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Driving Workplace Wellness: NHS cuts could put more pressure on businesses to play their part in supporting employee health

FTI recently worked with the World Economic Forum and the Workplace Wellness Alliance (the Alliance), a consortium of over 150 companies committed to advancing workplace wellness and achieving a global standard to enhance health and productivity.
Healthy workers: Good business, good policy  

In today’s challenging economic climate, supporting a strong, healthy workforce is more critical than ever. The burden of non-communicable diseases (NCDs), such as cardiovascular disease, cancer, diabetes and mental ill-health, is growing and having a huge impact on socioeconomic structure. The World Health Organization estimates the global cost of mental ill-health alone will increase to about £10 trillion by 2030. A high percentage of NCDs can be prevented through cost-effective interventions and a significant proportion of the population can be reached by introducing these preventative measures through the workplace.   In the US, workplace wellness initiatives have been adopted by numerous corporations to rein in the costs of providing healthcare insurance to their employees. In the UK, recent changes to the NHS and continued bleak growth projections are placing a spotlight on the role employers can play in supporting employee health initiatives that can help relieve the burden on the healthcare system. Employers already have a vested interest in creating an environment which encourages healthier behaviours, such as healthy eating, exercising and not smoking. Quite simply, healthier employees are more productive and have fewer sick days than their less healthy colleagues. However, there is a lack of standardisation of workplace wellness metrics and methods to evaluate return on investment (ROI), which makes establishing clear numbers to make a business case challenging.  

Investing in workplace wellness and measuring outcomes: Our work with the World Economic Forum  

FTI recently worked with the World Economic Forum and the Workplace Wellness Alliance (the Alliance), a consortium of over 150 companies committed to advancing workplace wellness and achieving a global standard to enhance health and productivity. We led the collection and analyses of data from Alliance member workplace wellness programmes and supported the World Economic Forum with the development of the Alliance report for the Annual Meeting 2013 in Davos. The report brings together the latest thinking on workplace wellness, as well as metrics representing data from Alliance member initiatives covering almost two million employees from 25 companies across 125 countries and more than 500 locations. It reviews the challenges facing workplace wellness today and provides a means to understand the importance of measurement and impact of workplace wellness programmes. It develops benchmarks that allow companies to measure progress over time and determine how they are performing relative to their peers.   A selection of case studies showcases a wide range of ROI measures in different programme contexts. For example, smoking cessation programmes and incentivisation can enhance productivity; nutrition and exercise programmes can reduce employee healthcare costs, and centralised programme design can lead to increased employee engagement, which can lead to reduced turnover. These help to create a blueprint for identifying and implementing effective programmes and measuring outcomes.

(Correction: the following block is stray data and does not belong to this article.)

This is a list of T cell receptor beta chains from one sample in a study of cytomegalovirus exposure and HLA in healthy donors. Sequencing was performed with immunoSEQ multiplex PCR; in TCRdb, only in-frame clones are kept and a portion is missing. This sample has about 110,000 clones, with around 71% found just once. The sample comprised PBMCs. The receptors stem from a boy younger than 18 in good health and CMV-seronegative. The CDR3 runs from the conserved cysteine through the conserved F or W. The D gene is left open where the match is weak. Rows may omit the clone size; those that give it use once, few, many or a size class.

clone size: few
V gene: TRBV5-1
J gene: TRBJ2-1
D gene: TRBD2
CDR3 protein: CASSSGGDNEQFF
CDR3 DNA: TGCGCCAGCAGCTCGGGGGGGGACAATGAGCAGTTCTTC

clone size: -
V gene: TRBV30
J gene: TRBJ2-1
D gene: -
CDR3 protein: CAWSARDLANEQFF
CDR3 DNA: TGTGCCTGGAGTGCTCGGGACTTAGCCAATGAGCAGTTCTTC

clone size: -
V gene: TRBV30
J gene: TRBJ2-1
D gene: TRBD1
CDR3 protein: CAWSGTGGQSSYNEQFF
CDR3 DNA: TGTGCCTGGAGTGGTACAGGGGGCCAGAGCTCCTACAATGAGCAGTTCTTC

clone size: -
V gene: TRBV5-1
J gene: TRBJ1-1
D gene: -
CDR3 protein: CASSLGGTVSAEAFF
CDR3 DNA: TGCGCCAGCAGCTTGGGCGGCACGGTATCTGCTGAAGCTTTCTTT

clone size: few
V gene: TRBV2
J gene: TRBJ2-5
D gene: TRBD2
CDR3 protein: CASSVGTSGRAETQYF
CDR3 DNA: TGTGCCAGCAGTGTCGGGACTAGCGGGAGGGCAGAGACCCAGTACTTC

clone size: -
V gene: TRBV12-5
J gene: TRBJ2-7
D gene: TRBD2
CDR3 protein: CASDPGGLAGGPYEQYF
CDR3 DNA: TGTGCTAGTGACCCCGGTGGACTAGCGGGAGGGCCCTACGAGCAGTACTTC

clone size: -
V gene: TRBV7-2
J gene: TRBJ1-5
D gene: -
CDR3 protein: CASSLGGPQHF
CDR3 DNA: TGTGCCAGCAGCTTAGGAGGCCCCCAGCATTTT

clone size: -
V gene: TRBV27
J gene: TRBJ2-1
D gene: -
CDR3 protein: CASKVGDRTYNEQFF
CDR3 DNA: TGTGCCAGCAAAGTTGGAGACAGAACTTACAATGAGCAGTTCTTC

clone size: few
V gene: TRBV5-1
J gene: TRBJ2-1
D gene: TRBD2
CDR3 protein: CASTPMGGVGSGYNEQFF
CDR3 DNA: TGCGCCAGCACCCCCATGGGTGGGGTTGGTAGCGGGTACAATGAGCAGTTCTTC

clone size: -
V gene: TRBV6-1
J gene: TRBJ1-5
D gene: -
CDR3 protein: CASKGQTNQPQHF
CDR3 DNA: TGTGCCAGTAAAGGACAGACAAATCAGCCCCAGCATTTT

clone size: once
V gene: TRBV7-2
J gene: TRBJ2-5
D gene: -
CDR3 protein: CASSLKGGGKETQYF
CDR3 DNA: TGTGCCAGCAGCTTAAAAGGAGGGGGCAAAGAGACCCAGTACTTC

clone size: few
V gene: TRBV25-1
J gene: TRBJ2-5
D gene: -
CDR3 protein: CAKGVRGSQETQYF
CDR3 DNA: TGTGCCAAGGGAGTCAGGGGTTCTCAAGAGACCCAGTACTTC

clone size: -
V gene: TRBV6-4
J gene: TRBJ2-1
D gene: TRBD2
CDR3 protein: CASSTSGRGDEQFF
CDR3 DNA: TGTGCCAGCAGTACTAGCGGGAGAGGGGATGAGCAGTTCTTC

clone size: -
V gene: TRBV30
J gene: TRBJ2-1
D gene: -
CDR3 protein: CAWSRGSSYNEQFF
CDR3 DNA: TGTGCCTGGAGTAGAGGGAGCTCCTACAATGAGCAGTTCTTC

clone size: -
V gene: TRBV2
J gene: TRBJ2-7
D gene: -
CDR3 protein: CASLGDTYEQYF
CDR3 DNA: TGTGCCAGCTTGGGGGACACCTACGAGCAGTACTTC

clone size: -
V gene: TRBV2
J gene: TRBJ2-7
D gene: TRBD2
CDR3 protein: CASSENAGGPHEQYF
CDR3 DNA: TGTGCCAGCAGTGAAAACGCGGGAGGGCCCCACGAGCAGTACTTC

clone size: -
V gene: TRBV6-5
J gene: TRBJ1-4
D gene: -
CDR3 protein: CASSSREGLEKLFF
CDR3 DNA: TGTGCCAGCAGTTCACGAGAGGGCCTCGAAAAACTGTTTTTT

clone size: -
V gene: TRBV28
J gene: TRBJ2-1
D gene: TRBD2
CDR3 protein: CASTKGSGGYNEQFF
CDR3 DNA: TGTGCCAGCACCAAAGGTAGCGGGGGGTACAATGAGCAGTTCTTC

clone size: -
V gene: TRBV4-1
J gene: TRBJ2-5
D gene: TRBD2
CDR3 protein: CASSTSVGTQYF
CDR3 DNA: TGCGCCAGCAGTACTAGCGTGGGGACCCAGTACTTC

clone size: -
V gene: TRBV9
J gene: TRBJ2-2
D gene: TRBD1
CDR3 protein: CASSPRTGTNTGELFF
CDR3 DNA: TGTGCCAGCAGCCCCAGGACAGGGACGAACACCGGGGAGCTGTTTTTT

Our findings: Opportunities for cost benefits regardless of organisation size  

Investing in workplace wellness is likely to benefit your organisation, no matter what size it is, where it is and in what industry or sector. In the UK, the changes underway within the NHS are likely to have a profound and on-going impact on the balance of responsibility for health maintenance between the state, the employer and the employee. FTI is advising companies today who are building upon the work of the World Economic Forum to implement the targeted best practices around workplace wellness that reflect each individual company’s business structure and culture. Workplace wellness is a prudent, cost-effective means of supporting the vitality of the workforce – which has benefits at the corporate and national level.   

The Workplace Wellness Alliance report is available online:   http://www.weforum.org/news/new-data-supports-case-investing-employee-health



15th October 2013

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Driving Workplace Wellness: NHS cuts could put more pressure on businesses to play their part in supporting employee health
FTI recently worked with the World Economic Forum and the Workplace Wellness Alliance (the Alliance), a consortium of over 150 companies committed to advancing workplace wellness and achieving a global standard to enhance health and productivity.
FTI Consulting